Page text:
I think one thing we all need to work on -- self included -- is the deconstruction of this layer of euphemism and denial, this Carspeak which conceals and denies the destructive impact and social cost of automobile dependence. We blame the peds and bikes, we blame the weather, we practically blame sunspots and astrological signs. We do everything we can to deny a simple and obvious implication: if a society chooses a transit strategy that requires millions of fallible, undertrained people to pilot large, heavy vehicles at high speeds, then it's going to be pretty dangerous to travel there. (Well, we're having some difficulties with the handgun thing too...)

If cars were planes, there would be a jumbo jet crashing every two or three days. That's the death rate on our motorized roads. Admittedly it's quite small compared to mortality from tobacco addiction. Per-mile, fatality rates among drivers and passengers look pretty good.... but Americans now collectively drive 2.5 trillion (yes, trillion) miles per annum, and 40 thousand people a year die inside cars. People who are killed by cars while on foot, on motorbike, or on bicycle are of course not counted as "auto fatalities" in our official statistics....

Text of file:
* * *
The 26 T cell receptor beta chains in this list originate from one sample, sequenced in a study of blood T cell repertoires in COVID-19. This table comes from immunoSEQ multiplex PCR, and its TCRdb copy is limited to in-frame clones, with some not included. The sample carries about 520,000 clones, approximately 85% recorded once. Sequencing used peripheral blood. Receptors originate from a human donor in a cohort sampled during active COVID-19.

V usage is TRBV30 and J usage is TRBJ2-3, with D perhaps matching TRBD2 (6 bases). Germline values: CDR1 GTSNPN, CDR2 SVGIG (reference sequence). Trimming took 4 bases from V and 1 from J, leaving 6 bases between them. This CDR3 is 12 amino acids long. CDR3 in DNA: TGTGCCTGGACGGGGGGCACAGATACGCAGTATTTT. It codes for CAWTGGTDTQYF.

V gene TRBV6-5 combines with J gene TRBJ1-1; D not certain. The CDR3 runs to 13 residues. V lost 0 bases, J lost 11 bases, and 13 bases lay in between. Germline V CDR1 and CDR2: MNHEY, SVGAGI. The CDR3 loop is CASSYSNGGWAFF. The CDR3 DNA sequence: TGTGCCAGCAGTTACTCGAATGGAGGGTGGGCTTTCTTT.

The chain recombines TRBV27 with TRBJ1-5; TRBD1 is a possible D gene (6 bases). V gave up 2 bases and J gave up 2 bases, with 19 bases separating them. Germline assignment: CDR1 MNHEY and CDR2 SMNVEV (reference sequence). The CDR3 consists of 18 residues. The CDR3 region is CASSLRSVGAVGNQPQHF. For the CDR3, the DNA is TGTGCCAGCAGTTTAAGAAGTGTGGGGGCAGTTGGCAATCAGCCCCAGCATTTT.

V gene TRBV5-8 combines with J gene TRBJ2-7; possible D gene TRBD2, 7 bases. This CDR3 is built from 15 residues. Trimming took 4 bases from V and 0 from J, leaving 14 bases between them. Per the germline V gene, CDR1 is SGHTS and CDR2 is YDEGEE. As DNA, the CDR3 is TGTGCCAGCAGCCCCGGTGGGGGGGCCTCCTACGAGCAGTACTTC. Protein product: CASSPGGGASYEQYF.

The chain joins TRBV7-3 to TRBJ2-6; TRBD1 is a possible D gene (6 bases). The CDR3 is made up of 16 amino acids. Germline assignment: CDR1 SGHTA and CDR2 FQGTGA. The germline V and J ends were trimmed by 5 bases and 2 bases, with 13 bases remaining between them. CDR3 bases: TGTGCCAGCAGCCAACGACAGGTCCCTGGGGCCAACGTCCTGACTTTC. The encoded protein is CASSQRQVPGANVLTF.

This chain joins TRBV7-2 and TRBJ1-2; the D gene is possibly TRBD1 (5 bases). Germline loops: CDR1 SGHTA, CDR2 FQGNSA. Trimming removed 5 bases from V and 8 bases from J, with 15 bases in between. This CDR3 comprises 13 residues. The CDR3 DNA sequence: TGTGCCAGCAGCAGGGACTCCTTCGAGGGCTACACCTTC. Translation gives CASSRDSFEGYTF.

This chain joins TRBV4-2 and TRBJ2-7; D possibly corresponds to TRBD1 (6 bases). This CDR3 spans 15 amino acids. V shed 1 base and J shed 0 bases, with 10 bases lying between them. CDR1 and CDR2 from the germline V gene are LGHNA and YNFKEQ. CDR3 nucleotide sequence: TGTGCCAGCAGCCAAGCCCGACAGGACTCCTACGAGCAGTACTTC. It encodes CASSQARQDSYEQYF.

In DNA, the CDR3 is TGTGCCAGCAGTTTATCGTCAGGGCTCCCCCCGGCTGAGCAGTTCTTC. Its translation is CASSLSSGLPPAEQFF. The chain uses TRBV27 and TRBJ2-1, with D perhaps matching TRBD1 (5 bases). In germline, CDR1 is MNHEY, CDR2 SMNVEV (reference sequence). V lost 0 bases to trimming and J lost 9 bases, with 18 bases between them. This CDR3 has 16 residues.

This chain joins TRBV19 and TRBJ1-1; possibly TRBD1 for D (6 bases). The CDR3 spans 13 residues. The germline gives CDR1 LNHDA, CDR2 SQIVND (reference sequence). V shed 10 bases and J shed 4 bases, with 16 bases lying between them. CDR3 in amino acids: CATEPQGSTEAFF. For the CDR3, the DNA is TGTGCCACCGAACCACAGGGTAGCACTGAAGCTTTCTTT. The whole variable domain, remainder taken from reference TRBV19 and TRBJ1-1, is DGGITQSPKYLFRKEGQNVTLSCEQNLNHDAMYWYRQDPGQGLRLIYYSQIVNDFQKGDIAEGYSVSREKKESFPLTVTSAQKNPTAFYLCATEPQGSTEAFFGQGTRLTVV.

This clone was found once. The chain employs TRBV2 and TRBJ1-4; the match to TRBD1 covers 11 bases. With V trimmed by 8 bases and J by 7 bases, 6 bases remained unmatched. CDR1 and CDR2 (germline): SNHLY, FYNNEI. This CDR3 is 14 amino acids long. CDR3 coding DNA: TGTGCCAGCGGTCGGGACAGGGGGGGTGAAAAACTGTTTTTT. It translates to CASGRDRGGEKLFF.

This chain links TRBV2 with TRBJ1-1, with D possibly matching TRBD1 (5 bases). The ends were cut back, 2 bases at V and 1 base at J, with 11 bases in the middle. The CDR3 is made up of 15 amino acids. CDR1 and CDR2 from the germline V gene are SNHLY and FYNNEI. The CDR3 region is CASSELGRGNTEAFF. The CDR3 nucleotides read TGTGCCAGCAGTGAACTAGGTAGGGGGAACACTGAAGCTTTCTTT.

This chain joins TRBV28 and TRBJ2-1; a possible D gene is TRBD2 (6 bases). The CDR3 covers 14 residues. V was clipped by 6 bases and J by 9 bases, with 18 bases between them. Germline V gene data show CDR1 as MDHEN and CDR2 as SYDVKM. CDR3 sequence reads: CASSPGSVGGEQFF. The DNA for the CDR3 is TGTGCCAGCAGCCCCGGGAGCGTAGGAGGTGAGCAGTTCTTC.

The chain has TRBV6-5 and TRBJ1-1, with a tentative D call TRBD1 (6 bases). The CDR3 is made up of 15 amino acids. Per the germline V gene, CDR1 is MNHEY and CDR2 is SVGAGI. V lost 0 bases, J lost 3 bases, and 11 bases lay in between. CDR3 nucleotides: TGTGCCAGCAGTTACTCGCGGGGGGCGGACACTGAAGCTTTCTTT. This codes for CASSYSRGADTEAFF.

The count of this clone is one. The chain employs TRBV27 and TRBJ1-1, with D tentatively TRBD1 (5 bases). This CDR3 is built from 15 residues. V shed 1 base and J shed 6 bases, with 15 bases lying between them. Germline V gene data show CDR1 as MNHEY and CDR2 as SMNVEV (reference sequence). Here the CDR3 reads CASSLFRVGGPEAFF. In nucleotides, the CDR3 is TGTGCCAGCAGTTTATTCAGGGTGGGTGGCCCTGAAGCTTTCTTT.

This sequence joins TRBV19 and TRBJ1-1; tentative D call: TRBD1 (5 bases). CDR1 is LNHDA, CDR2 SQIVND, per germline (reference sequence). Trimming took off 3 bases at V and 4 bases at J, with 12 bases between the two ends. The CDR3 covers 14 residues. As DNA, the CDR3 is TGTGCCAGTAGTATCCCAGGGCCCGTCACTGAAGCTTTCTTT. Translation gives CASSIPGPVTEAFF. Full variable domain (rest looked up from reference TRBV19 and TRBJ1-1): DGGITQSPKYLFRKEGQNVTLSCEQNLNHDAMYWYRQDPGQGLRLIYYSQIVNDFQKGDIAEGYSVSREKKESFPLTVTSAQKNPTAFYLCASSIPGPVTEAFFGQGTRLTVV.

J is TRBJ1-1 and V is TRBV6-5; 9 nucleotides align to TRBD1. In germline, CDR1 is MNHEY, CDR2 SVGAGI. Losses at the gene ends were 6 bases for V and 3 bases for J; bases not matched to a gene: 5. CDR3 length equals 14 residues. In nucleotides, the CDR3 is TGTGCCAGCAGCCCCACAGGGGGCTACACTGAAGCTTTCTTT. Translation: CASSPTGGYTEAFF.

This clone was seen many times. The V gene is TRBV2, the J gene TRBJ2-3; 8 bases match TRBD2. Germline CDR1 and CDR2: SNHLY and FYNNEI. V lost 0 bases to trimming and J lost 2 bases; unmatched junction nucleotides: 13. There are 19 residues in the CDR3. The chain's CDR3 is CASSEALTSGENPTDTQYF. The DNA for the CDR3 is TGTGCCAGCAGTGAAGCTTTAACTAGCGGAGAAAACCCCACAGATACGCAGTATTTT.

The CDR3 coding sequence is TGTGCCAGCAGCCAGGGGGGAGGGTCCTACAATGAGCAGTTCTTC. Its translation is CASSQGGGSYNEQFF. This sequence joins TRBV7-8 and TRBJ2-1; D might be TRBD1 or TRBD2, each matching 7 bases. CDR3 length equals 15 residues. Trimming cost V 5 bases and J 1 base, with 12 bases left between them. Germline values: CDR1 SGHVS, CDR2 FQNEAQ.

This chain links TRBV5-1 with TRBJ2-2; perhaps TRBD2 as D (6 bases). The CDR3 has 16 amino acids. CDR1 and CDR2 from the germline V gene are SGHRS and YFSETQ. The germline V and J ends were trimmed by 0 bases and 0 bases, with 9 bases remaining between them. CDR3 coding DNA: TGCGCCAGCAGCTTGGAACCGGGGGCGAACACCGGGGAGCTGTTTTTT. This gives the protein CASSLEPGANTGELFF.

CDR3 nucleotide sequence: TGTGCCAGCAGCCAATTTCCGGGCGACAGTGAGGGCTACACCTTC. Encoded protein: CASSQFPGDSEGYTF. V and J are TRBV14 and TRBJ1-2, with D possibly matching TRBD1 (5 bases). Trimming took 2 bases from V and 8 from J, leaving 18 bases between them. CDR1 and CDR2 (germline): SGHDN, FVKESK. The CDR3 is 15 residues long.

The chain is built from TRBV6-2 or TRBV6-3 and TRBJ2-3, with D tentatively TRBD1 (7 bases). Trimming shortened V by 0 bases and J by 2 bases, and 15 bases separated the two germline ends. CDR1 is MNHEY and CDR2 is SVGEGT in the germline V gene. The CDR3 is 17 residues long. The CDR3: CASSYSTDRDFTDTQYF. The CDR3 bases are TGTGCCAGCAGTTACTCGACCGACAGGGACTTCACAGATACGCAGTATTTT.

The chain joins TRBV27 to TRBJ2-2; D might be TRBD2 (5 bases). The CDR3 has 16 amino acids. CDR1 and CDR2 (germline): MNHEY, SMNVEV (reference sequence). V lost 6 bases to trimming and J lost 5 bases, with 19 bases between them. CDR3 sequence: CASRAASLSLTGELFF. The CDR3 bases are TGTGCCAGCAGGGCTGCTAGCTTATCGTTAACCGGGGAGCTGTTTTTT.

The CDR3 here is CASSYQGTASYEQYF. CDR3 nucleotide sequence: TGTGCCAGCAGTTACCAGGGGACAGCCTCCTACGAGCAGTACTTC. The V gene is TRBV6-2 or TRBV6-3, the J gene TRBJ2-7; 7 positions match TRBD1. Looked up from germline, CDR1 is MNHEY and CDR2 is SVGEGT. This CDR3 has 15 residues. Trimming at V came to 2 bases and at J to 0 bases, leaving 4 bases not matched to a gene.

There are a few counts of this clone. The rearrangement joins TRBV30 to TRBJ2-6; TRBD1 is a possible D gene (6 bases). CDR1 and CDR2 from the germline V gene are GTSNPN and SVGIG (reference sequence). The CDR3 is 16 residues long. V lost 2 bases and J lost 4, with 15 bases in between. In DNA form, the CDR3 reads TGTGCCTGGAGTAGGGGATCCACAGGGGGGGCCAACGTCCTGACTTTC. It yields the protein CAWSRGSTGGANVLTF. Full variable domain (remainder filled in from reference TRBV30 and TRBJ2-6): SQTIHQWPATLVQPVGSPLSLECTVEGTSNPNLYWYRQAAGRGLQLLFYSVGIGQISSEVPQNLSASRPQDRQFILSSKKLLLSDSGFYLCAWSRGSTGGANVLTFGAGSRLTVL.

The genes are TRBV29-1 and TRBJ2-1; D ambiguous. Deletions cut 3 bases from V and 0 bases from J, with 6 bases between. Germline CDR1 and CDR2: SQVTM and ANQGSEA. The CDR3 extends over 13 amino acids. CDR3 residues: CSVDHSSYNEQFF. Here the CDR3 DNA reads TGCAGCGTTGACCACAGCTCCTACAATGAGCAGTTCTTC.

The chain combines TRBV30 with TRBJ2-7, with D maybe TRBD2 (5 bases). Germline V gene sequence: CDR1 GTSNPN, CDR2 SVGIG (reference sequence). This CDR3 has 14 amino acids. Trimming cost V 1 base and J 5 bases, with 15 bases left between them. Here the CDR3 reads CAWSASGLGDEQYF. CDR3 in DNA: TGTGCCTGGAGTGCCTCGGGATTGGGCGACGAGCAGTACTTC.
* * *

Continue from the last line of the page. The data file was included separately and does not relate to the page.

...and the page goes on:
It all seems a rather high price to be taken so calmly, for granted, unquestioned, a very high price tag just for getting from A to B.

And too many of the victims are not the addicts, if you see what I mean; for far too many of the casualties of this system, there isn't even the libertarian consolation that it was self-imposed risk.

Habitual prejudice is very hard to change. It takes constant effort. It's reflected in apparently trivial choices of word and phrase. Official language often says "accident" instead of "incident", "made contact with" instead of "was struck by". Every little euphemism is another brick in the wall.

Anthropologists call this problem cultural bias, and struggle mightily to overcome it. I think we also need to struggle mightily. We need to overcome our entrenched bias in favour of the automobile. Any doctor can tell you that it's hard to cure patients who persist in denying their condition.
De Clarke